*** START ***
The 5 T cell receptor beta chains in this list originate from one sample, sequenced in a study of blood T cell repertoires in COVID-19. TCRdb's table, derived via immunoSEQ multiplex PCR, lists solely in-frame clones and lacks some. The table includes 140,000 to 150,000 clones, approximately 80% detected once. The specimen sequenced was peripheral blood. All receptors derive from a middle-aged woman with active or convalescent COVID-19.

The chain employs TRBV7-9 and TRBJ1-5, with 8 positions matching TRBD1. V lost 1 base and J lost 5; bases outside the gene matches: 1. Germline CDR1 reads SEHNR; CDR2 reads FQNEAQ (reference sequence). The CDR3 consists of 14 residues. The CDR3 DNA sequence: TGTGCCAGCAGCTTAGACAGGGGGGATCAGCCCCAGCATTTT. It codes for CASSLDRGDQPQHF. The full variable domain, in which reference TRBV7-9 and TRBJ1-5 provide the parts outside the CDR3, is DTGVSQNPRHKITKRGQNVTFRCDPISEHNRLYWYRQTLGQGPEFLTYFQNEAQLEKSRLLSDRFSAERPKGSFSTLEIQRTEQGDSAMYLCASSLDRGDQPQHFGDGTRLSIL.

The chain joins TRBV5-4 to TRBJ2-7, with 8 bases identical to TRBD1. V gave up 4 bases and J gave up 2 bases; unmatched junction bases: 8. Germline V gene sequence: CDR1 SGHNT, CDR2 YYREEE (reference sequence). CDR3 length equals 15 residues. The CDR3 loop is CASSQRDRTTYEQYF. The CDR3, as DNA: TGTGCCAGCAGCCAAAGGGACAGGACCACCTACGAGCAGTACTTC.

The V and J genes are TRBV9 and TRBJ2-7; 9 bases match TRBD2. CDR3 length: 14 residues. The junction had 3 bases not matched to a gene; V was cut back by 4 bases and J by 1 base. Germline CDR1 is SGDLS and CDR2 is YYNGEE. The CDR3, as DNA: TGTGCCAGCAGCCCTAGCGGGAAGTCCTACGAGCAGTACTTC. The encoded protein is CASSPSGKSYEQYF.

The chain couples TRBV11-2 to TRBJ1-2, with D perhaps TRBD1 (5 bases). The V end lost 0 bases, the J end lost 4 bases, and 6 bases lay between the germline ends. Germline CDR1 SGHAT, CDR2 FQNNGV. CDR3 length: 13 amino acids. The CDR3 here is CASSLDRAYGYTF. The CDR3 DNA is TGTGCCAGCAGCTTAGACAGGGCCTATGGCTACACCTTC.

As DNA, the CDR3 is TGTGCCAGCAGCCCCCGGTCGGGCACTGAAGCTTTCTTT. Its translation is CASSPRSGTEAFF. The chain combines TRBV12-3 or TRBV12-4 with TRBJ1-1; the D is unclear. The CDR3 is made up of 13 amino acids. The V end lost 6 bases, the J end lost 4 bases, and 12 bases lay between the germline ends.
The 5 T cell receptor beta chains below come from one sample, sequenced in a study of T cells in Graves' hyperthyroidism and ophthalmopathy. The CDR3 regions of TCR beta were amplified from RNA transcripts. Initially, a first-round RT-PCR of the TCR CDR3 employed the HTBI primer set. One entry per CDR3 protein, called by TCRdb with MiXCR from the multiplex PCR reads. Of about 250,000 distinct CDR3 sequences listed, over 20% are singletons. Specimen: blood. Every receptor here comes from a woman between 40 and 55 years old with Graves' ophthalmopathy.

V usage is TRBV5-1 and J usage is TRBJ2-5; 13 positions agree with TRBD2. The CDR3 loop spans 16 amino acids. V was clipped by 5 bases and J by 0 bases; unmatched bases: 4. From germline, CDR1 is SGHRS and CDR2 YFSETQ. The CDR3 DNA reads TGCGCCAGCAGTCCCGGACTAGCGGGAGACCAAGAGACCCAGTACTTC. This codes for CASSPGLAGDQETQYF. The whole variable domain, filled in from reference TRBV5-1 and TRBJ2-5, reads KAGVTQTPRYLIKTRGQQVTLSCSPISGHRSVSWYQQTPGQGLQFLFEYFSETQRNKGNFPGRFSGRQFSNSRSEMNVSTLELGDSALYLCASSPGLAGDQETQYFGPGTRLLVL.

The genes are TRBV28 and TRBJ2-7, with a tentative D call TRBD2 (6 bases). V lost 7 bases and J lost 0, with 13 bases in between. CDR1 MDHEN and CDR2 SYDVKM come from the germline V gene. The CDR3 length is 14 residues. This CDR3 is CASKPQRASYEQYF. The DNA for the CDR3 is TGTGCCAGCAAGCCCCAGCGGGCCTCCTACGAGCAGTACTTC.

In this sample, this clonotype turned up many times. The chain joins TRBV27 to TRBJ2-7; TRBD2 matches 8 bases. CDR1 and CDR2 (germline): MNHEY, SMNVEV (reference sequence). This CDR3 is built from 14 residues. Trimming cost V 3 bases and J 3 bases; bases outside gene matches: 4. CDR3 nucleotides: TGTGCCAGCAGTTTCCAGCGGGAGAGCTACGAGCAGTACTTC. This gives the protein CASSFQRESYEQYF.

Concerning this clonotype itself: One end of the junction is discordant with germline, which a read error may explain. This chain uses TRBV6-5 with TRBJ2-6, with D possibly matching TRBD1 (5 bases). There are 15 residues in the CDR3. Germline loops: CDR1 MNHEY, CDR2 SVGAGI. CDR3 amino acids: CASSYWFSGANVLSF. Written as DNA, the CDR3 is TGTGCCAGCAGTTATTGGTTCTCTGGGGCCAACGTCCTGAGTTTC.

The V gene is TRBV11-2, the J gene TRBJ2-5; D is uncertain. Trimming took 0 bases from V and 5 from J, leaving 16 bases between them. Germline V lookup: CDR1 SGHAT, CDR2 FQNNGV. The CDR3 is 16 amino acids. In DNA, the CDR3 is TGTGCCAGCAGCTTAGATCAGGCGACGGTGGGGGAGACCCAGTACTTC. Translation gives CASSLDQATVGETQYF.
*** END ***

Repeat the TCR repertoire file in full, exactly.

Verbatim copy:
The 5 T cell receptor beta chains in this list originate from one sample, sequenced in a study of blood T cell repertoires in COVID-19. TCRdb's table, derived via immunoSEQ multiplex PCR, lists solely in-frame clones and lacks some. The table includes 140,000 to 150,000 clones, approximately 80% detected once. The specimen sequenced was peripheral blood. All receptors derive from a middle-aged woman with active or convalescent COVID-19.

The chain employs TRBV7-9 and TRBJ1-5, with 8 positions matching TRBD1. V lost 1 base and J lost 5; bases outside the gene matches: 1. Germline CDR1 reads SEHNR; CDR2 reads FQNEAQ (reference sequence). The CDR3 consists of 14 residues. The CDR3 DNA sequence: TGTGCCAGCAGCTTAGACAGGGGGGATCAGCCCCAGCATTTT. It codes for CASSLDRGDQPQHF. The full variable domain, in which reference TRBV7-9 and TRBJ1-5 provide the parts outside the CDR3, is DTGVSQNPRHKITKRGQNVTFRCDPISEHNRLYWYRQTLGQGPEFLTYFQNEAQLEKSRLLSDRFSAERPKGSFSTLEIQRTEQGDSAMYLCASSLDRGDQPQHFGDGTRLSIL.

The chain joins TRBV5-4 to TRBJ2-7, with 8 bases identical to TRBD1. V gave up 4 bases and J gave up 2 bases; unmatched junction bases: 8. Germline V gene sequence: CDR1 SGHNT, CDR2 YYREEE (reference sequence). CDR3 length equals 15 residues. The CDR3 loop is CASSQRDRTTYEQYF. The CDR3, as DNA: TGTGCCAGCAGCCAAAGGGACAGGACCACCTACGAGCAGTACTTC.

The V and J genes are TRBV9 and TRBJ2-7; 9 bases match TRBD2. CDR3 length: 14 residues. The junction had 3 bases not matched to a gene; V was cut back by 4 bases and J by 1 base. Germline CDR1 is SGDLS and CDR2 is YYNGEE. The CDR3, as DNA: TGTGCCAGCAGCCCTAGCGGGAAGTCCTACGAGCAGTACTTC. The encoded protein is CASSPSGKSYEQYF.

The chain couples TRBV11-2 to TRBJ1-2, with D perhaps TRBD1 (5 bases). The V end lost 0 bases, the J end lost 4 bases, and 6 bases lay between the germline ends. Germline CDR1 SGHAT, CDR2 FQNNGV. CDR3 length: 13 amino acids. The CDR3 here is CASSLDRAYGYTF. The CDR3 DNA is TGTGCCAGCAGCTTAGACAGGGCCTATGGCTACACCTTC.

As DNA, the CDR3 is TGTGCCAGCAGCCCCCGGTCGGGCACTGAAGCTTTCTTT. Its translation is CASSPRSGTEAFF. The chain combines TRBV12-3 or TRBV12-4 with TRBJ1-1; the D is unclear. The CDR3 is made up of 13 amino acids. The V end lost 6 bases, the J end lost 4 bases, and 12 bases lay between the germline ends.
The 5 T cell receptor beta chains below come from one sample, sequenced in a study of T cells in Graves' hyperthyroidism and ophthalmopathy. The CDR3 regions of TCR beta were amplified from RNA transcripts. Initially, a first-round RT-PCR of the TCR CDR3 employed the HTBI primer set. One entry per CDR3 protein, called by TCRdb with MiXCR from the multiplex PCR reads. Of about 250,000 distinct CDR3 sequences listed, over 20% are singletons. Specimen: blood. Every receptor here comes from a woman between 40 and 55 years old with Graves' ophthalmopathy.

V usage is TRBV5-1 and J usage is TRBJ2-5; 13 positions agree with TRBD2. The CDR3 loop spans 16 amino acids. V was clipped by 5 bases and J by 0 bases; unmatched bases: 4. From germline, CDR1 is SGHRS and CDR2 YFSETQ. The CDR3 DNA reads TGCGCCAGCAGTCCCGGACTAGCGGGAGACCAAGAGACCCAGTACTTC. This codes for CASSPGLAGDQETQYF. The whole variable domain, filled in from reference TRBV5-1 and TRBJ2-5, reads KAGVTQTPRYLIKTRGQQVTLSCSPISGHRSVSWYQQTPGQGLQFLFEYFSETQRNKGNFPGRFSGRQFSNSRSEMNVSTLELGDSALYLCASSPGLAGDQETQYFGPGTRLLVL.

The genes are TRBV28 and TRBJ2-7, with a tentative D call TRBD2 (6 bases). V lost 7 bases and J lost 0, with 13 bases in between. CDR1 MDHEN and CDR2 SYDVKM come from the germline V gene. The CDR3 length is 14 residues. This CDR3 is CASKPQRASYEQYF. The DNA for the CDR3 is TGTGCCAGCAAGCCCCAGCGGGCCTCCTACGAGCAGTACTTC.

In this sample, this clonotype turned up many times. The chain joins TRBV27 to TRBJ2-7; TRBD2 matches 8 bases. CDR1 and CDR2 (germline): MNHEY, SMNVEV (reference sequence). This CDR3 is built from 14 residues. Trimming cost V 3 bases and J 3 bases; bases outside gene matches: 4. CDR3 nucleotides: TGTGCCAGCAGTTTCCAGCGGGAGAGCTACGAGCAGTACTTC. This gives the protein CASSFQRESYEQYF.

Concerning this clonotype itself: One end of the junction is discordant with germline, which a read error may explain. This chain uses TRBV6-5 with TRBJ2-6, with D possibly matching TRBD1 (5 bases). There are 15 residues in the CDR3. Germline loops: CDR1 MNHEY, CDR2 SVGAGI. CDR3 amino acids: CASSYWFSGANVLSF. Written as DNA, the CDR3 is TGTGCCAGCAGTTATTGGTTCTCTGGGGCCAACGTCCTGAGTTTC.

The V gene is TRBV11-2, the J gene TRBJ2-5; D is uncertain. Trimming took 0 bases from V and 5 from J, leaving 16 bases between them. Germline V lookup: CDR1 SGHAT, CDR2 FQNNGV. The CDR3 is 16 amino acids. In DNA, the CDR3 is TGTGCCAGCAGCTTAGATCAGGCGACGGTGGGGGAGACCCAGTACTTC. Translation gives CASSLDQATVGETQYF.